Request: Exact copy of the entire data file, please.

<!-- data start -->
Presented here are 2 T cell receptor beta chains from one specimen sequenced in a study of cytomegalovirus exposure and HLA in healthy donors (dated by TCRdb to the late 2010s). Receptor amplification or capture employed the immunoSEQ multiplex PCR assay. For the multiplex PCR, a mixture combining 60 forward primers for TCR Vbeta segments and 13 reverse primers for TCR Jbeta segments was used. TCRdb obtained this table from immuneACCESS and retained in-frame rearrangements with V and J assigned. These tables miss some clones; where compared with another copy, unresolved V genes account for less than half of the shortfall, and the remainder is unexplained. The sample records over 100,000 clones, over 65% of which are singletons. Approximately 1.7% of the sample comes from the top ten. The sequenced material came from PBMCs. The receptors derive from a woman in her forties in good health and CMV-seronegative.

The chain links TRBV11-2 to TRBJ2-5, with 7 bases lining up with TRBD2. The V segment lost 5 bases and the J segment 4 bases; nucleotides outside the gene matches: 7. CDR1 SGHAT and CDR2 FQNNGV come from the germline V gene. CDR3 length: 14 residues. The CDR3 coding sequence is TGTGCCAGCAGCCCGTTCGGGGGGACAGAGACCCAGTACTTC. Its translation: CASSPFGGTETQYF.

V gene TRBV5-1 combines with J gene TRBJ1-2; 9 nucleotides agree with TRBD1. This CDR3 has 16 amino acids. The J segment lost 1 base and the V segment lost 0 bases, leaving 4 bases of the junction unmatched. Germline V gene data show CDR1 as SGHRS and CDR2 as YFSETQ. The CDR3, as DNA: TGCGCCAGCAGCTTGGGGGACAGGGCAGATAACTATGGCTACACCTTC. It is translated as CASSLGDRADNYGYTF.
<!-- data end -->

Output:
Presented here are 2 T cell receptor beta chains from one specimen sequenced in a study of cytomegalovirus exposure and HLA in healthy donors (dated by TCRdb to the late 2010s). Receptor amplification or capture employed the immunoSEQ multiplex PCR assay. For the multiplex PCR, a mixture combining 60 forward primers for TCR Vbeta segments and 13 reverse primers for TCR Jbeta segments was used. TCRdb obtained this table from immuneACCESS and retained in-frame rearrangements with V and J assigned. These tables miss some clones; where compared with another copy, unresolved V genes account for less than half of the shortfall, and the remainder is unexplained. The sample records over 100,000 clones, over 65% of which are singletons. Approximately 1.7% of the sample comes from the top ten. The sequenced material came from PBMCs. The receptors derive from a woman in her forties in good health and CMV-seronegative.

The chain links TRBV11-2 to TRBJ2-5, with 7 bases lining up with TRBD2. The V segment lost 5 bases and the J segment 4 bases; nucleotides outside the gene matches: 7. CDR1 SGHAT and CDR2 FQNNGV come from the germline V gene. CDR3 length: 14 residues. The CDR3 coding sequence is TGTGCCAGCAGCCCGTTCGGGGGGACAGAGACCCAGTACTTC. Its translation: CASSPFGGTETQYF.

V gene TRBV5-1 combines with J gene TRBJ1-2; 9 nucleotides agree with TRBD1. This CDR3 has 16 amino acids. The J segment lost 1 base and the V segment lost 0 bases, leaving 4 bases of the junction unmatched. Germline V gene data show CDR1 as SGHRS and CDR2 as YFSETQ. The CDR3, as DNA: TGCGCCAGCAGCTTGGGGGACAGGGCAGATAACTATGGCTACACCTTC. It is translated as CASSLGDRADNYGYTF.